Many people, across workplace sector, actually, really, genuinely do think that white men are automatically more competent at things than women and people of color, even if they insist they do not hold this belief and that they have not benefitted from this pervasive belief.In addition to many people harboring racist and sexist opinions they are aware of, this one's also about implicit bias - those racist, sexist, other-ist beliefs we hold that we are not aware of.
Imagine being around the table with several other people and a hiring manager trying to fill a high-level open position. The hiring manager wants to hire a white man that he knows, without posting the job or even interviewing any other candidate. The white man to be hired, from his resume, seems qualified, but the rest of the group suggests that the hiring process be opened to others…
…and also recommends that people of color should be actively encouraged to apply.
That part after the ellipses? That's where I think many with implicit biases completely shut down. In the case of this hiring manager, when he heard "people of color" he reflexively heard "people who could never be more qualified than my white guy friend." I'm not even psychic there. I just know that was the hiring manager's thought process because that's what he literally said, out loud, with other people around (all white tho). Like, the hiring manager just though he knew, without even trying to find out, that no person of color would be more qualified for the position than a man who was, in my opinion, just marginally qualified.
Not surprisingly, and against the group's recommendation, White Guy Friend gets hired. A few months after he's hired, another staff member suggested that his opinion seemed to be coming from a position of white male privilege, and White Guy Friend flips the fuck out, arguing that the phrase "white male privilege" was racist and sexist against him, because we don't know his background and he's earned everything in life.
That sounds completely like a made-up story, but I shit you not, folks, it's true.
And, I don't think experiences like that are uncommon. Multiply instances like these by a thousand, a hundred thousand, and we end up with masses of white men who obtain good jobs because of their white male status who nonetheless believe they got there based solely on their own merit and competence.
In this case, the hiring manager regularly gives lip services to issues of racial (and gender) disparities and would be aghast at the merest suggestion that he held racist views, even as racist statements come out of his mouth.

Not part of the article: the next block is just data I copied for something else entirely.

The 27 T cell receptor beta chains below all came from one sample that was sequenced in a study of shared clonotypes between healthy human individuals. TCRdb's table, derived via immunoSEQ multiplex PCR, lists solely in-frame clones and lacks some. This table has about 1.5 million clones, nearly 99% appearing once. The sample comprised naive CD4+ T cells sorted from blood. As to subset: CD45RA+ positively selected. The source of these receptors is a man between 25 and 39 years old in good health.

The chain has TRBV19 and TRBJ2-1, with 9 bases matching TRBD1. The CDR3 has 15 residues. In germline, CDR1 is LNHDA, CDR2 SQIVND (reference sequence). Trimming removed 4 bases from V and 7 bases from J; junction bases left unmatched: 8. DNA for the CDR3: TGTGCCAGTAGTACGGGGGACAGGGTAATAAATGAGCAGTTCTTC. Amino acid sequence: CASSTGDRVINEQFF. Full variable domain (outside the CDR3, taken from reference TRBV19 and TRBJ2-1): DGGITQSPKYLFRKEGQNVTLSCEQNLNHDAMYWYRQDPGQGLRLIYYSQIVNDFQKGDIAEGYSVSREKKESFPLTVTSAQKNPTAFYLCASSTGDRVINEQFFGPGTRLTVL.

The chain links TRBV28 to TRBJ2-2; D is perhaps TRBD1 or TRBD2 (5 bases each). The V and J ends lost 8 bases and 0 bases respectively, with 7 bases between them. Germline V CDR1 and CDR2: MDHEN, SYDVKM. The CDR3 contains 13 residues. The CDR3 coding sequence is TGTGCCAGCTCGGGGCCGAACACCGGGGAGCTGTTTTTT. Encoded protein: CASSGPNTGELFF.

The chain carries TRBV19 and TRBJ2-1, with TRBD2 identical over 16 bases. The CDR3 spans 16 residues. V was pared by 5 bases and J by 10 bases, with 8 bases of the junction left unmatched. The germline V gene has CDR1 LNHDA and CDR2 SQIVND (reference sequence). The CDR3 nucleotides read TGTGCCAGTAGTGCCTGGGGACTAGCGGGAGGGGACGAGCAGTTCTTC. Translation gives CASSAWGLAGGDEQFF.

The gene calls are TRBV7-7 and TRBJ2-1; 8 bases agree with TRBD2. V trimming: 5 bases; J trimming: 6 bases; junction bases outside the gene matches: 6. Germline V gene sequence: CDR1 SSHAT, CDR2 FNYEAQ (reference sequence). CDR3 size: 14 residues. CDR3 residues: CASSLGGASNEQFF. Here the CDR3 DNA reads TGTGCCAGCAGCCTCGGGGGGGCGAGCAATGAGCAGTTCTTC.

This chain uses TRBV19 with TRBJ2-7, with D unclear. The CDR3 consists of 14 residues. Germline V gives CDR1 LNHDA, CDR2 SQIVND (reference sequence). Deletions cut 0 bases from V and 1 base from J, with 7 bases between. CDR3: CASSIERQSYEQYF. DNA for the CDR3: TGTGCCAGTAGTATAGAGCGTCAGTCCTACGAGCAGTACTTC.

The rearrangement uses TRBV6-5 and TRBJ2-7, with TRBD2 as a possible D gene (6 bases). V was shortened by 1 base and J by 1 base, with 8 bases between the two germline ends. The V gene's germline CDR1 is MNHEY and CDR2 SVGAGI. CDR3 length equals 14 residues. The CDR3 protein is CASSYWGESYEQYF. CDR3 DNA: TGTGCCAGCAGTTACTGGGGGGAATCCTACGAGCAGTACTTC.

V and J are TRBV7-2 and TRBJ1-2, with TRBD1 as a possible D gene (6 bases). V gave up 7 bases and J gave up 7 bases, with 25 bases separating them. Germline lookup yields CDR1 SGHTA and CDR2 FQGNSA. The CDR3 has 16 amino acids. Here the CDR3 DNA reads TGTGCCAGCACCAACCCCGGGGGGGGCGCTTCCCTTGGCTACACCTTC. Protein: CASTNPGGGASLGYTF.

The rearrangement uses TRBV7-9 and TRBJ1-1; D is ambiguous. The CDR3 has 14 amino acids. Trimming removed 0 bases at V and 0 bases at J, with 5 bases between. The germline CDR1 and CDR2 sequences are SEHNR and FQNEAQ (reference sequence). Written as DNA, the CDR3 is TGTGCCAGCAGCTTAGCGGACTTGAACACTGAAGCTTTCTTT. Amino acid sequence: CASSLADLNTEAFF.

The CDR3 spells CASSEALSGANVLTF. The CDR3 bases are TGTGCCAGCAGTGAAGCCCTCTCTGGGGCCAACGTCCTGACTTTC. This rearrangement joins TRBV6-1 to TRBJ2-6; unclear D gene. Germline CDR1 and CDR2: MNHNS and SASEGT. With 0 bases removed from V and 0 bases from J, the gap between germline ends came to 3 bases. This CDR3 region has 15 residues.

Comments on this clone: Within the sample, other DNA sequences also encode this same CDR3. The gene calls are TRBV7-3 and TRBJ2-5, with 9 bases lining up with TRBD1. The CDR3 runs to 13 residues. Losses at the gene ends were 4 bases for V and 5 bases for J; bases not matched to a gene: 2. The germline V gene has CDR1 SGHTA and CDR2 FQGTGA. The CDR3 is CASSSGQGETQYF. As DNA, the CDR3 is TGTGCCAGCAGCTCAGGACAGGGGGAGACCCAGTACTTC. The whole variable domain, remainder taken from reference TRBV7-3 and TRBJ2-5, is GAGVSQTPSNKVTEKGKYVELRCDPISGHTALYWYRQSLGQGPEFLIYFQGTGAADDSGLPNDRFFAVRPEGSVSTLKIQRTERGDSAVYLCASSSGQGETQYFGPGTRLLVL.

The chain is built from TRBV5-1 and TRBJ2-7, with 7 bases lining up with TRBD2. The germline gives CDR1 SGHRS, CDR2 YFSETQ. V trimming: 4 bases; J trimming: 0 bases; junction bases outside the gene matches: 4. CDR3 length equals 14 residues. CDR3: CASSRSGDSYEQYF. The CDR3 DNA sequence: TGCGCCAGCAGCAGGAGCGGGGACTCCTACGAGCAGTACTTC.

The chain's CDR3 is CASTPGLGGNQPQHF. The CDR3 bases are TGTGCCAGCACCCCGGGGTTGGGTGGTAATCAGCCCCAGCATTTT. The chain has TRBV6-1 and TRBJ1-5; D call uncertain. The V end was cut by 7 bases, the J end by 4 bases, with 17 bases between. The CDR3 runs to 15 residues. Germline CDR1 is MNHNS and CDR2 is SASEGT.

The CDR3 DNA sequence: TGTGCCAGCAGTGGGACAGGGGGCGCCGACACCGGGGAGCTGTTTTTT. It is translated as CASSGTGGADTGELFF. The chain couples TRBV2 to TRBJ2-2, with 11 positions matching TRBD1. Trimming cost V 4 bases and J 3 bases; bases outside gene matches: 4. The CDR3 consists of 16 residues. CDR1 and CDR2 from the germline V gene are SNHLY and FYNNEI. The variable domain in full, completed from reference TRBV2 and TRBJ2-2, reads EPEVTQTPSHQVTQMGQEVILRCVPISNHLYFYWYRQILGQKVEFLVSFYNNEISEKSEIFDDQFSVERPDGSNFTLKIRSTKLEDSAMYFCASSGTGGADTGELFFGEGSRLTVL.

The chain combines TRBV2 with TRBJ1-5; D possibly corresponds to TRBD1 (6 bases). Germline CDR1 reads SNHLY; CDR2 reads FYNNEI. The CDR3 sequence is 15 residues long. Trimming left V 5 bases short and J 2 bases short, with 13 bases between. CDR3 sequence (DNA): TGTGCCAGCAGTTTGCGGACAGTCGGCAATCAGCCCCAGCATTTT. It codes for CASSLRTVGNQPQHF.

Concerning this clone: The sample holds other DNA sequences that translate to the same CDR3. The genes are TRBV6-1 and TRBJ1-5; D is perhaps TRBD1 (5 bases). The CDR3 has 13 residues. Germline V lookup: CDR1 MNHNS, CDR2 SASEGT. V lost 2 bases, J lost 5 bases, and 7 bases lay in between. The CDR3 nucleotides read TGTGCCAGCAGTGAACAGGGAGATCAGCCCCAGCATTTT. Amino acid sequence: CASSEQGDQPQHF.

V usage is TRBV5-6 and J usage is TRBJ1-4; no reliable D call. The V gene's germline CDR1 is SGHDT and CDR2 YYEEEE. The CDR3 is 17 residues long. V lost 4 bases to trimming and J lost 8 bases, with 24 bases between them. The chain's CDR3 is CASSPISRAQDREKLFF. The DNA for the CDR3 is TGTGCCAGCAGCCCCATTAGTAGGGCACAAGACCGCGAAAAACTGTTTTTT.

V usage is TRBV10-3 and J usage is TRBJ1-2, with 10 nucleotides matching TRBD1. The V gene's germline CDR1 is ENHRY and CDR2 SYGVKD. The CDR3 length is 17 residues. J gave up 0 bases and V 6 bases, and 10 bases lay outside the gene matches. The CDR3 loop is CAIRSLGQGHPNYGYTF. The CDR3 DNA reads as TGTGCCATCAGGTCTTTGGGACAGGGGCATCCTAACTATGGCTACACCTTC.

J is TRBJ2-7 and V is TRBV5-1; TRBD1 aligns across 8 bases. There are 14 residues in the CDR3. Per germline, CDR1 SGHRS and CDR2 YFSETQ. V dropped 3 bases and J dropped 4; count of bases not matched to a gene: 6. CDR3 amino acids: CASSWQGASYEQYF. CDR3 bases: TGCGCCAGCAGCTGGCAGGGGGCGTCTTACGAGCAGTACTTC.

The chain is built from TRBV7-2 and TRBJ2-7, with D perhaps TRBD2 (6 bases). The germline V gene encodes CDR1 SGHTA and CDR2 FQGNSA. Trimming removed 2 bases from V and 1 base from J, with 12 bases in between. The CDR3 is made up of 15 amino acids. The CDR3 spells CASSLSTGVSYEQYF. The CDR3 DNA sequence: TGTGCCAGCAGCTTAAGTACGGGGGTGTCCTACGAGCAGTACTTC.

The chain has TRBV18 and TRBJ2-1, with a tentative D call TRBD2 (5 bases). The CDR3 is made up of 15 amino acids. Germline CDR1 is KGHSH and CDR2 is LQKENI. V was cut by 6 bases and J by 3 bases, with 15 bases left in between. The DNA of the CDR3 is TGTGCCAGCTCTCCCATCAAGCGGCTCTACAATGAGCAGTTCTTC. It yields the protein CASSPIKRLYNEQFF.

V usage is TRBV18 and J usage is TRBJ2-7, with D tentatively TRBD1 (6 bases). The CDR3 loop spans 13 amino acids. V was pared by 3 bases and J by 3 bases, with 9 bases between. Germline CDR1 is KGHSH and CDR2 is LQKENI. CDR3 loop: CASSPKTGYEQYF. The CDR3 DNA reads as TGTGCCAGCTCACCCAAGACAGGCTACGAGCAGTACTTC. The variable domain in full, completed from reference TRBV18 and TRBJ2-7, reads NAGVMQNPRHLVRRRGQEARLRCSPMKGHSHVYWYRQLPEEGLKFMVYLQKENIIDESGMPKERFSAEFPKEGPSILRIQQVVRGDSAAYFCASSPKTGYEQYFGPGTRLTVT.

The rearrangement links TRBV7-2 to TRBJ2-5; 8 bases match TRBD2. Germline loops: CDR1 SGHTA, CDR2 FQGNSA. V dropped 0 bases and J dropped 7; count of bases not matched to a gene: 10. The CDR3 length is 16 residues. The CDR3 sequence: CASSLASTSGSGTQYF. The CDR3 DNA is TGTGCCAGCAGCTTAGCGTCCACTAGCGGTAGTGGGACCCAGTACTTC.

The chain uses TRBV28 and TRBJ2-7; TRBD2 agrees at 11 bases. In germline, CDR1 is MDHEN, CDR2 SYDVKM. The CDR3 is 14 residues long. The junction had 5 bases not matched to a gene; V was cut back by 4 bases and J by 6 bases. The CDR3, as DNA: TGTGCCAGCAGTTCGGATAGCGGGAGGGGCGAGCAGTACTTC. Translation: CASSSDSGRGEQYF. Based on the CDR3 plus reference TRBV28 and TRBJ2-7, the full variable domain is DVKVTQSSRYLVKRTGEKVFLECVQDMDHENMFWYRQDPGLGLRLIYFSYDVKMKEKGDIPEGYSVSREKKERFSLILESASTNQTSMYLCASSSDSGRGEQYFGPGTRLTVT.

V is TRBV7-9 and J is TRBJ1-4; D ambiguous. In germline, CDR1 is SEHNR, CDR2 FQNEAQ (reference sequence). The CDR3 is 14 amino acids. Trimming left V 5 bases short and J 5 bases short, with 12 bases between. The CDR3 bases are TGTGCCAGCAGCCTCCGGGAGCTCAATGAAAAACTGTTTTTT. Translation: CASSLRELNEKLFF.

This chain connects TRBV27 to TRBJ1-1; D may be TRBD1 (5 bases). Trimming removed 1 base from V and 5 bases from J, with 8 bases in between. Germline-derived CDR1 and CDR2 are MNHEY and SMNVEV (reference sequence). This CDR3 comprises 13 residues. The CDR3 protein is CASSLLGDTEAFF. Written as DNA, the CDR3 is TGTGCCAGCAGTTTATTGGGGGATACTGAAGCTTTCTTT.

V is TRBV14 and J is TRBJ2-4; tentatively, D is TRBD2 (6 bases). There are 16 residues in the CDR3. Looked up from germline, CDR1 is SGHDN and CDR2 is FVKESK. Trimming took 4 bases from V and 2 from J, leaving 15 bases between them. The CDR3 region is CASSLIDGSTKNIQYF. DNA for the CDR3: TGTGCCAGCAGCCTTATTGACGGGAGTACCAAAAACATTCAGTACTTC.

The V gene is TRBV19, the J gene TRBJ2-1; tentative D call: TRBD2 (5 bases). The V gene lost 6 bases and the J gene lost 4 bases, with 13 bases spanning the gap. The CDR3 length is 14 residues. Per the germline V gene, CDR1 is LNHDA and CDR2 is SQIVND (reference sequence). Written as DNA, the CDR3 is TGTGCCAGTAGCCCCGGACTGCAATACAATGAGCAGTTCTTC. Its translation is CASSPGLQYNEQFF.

So too, do people like White Guy Friend deny, and act appalled at, any suggestion that they got to where they are in their professional lives because they are a white guy friend of another white guy friend in a high place. This is the case even when a person literally got his job because of the racist belief that he was automatically more qualified for a position than every single person of color in the entire world.
The lesson here is this. When I see instances like this, in which a white man was such an obvious and explicit beneficiary of white male privilege and yet that white male privilege was still vehemently denied, I know for damn sure it's going on in more subtle ways that are even less visible to those who regularly benefit from such privilege.
I'm certainly not the first to say this, but privilege is so often invisible to those who have it. People with privilege, like White Guy Friend, are the proverbial people who started life on third base and think they got there by hitting a triple.
As for solutions, we all (especially people with privilege) need to be vigilant of implicit biases we might be harboring ourselves so we aren't contributing to the problem. Finding trusted allies to talk about this stuff with in the workplace can help people feel less isolated and helpless. Or, you know, write blog posts about it so you're not letting it sit inside you, eating away at your very soul of being.